Build your own dial-up ISP in 2019
- 1.1 Hardware Requirements
- 1.2 Software Requirements
- 2 Choosing Modem Hardware
- 3 The Telephone Network
- 3.2 ATA Configuration
- A hardware modem (not a software modem or "winmodem")
- A Linux device (e.g. x86 computer, Raspberry Pi, etc.) to communicate with the a modem as the dial-in server
- A client device with a modem (any type)
- Some form of telephony connection to link the two modems
The hardware I've chosen to use is:
- Generic x86_64 PC
- Matrix MX Modem (more on this later)
- USB to RS-232 serial adapter (DE-9) to connect to the modem (with hardware flow control)
- DE-9 to DB-25 serial adapter
- Linksys PAP2T analog telephone adapter (ATA)
- x86-based Windows 95 PC with a US Robotics Sportster 28800 ISA modem
- Ubuntu server 18.04
Choosing Modem Hardware
Modem hardware varies greatly, but this project doesn't require anything beyond standard protocols between your ISP and client modems (V.22, V.32, etc.).
This tutorial should work with any dial-up modem that presents itself as a serial device to the operating system, including cheap USB modems, ISA modems, PCI modems and of course external RS-232 serial modems.
Note: You will have a lot of trouble using a softmodem/winmodem ! You are much better off using a hardware-based modem.
I'll be using an external serial modem + USB-to-RS-232 adapter for this tutorial. Using dedicated serial hardware has the advantage of being easy to troubleshoot and scaling up to dozens of lines (if you have enough desk space and USB ports).
My modem is an MX Modem made by MATRIX, but I was unable to find any information about it. Obviously the next step was to crack it open to figure out its capabilities.
Inside is a XECOM XE1414C 14.4 kbps modem in a single component package. The PDF manual ishere.
To connect the modem to the ISP-side computer, I'm using a generic USB to RS-232 adapter and a DE-9 to DB-25 adapter.
Matrix MX Modem with top cover removed
MX Modem and RS232 adapters
The Telephone Network
We need a way to connect our ISP modem to clients. There are many ways to approach this:
- Use the actual PSTN (i.e. real phone lines)
- Use a PBX to provide local connectivity
- Build your own circuity (not covered here as it would require extra configuration)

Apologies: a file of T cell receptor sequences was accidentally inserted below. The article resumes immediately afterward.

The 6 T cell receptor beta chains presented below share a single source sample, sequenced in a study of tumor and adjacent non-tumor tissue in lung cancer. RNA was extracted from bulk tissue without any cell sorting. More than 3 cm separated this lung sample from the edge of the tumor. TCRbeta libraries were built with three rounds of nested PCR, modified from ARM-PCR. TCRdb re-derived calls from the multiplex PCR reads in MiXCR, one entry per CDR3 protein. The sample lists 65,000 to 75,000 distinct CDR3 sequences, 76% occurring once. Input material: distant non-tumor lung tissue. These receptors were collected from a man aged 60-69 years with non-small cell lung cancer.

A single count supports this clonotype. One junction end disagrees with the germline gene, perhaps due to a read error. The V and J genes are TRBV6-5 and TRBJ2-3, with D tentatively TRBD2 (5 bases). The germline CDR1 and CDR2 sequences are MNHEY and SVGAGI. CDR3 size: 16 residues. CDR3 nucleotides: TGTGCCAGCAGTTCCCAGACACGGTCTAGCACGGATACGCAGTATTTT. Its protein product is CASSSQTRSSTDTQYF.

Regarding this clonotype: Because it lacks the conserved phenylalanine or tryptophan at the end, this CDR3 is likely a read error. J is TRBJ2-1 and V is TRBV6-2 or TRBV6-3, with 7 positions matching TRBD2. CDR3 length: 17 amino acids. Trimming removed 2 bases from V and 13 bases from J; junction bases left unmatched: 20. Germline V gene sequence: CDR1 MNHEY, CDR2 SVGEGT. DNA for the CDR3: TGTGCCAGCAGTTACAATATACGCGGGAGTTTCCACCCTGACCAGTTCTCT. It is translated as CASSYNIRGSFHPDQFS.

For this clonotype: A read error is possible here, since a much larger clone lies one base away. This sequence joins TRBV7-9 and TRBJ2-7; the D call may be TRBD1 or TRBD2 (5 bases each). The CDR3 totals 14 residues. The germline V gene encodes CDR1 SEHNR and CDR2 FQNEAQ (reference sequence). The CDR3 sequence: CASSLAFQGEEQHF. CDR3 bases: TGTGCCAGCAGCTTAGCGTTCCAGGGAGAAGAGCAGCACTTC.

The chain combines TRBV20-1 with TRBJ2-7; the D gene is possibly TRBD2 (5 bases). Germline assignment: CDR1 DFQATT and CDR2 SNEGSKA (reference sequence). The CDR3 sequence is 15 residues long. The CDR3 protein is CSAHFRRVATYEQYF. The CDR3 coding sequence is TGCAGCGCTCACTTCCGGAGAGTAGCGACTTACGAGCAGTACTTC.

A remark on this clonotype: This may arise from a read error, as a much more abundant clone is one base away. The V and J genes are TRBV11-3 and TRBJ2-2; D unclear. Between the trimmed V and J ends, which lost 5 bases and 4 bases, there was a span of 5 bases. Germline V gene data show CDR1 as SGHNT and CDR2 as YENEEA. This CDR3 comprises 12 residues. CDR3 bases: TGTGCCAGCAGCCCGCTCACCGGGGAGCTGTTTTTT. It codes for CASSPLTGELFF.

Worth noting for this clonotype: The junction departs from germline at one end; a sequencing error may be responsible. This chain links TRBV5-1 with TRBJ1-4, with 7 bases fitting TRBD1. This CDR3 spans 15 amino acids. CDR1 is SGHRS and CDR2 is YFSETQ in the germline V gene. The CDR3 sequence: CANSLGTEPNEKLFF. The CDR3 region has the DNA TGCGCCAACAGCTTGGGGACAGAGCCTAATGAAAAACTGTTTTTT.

- Build a fake PSTN using VoIP ATAs and a software PBX
I've gone with the fourth option. Here's the breakdown:
- Asterisk - a VoIP PBX - is configured on the dial-in server to accept connections from two SIP client accounts and route calls between them.
- A Linksys PAP2T ATA - which supports two phone lines - is set up as both of those SIP clients connected to the PBX.
- The ISP-side modem is connected to the first line, and the client device to the second line.
- Install asterisk
- Append configuration for the two SIP clients to the end of
[pap2t-ispmodem] context=default type=friend secret=password qualify=200 ; Qualify peer is no more than 200ms away host=dynamic ; This device registers with us directmedia=yes ; Send RTP directly to the peer to reduce latency and jitter regexten=881 nat=no [pap2t-client] context=default type=friend secret=password qualify=200 ; Qualify peer is no more than 200ms away host=dynamic ; This device registers with us directmedia=yes ; Send RTP directly to the peer to reduce latency and jitter regexten=882 nat=no
/etc/asterisk/extensions.confand make two changes:
[default](should be around line 672) and comment out
include => demo
Underneath that line, add a new line with
exten => _X!,1,Dial(SIP/pap2t-ispmodem, 20)
The _X! tells this dial plan rule to match any number a client dials and send the call to the pap2t-ispmodem client
- Enable the asterisk service so it starts on boot
sudo systemctl enable asterisk
- Start Asterisk
sudo systemctl start asterisk
- Open the Asterisk console to confirm your ATA lines are registered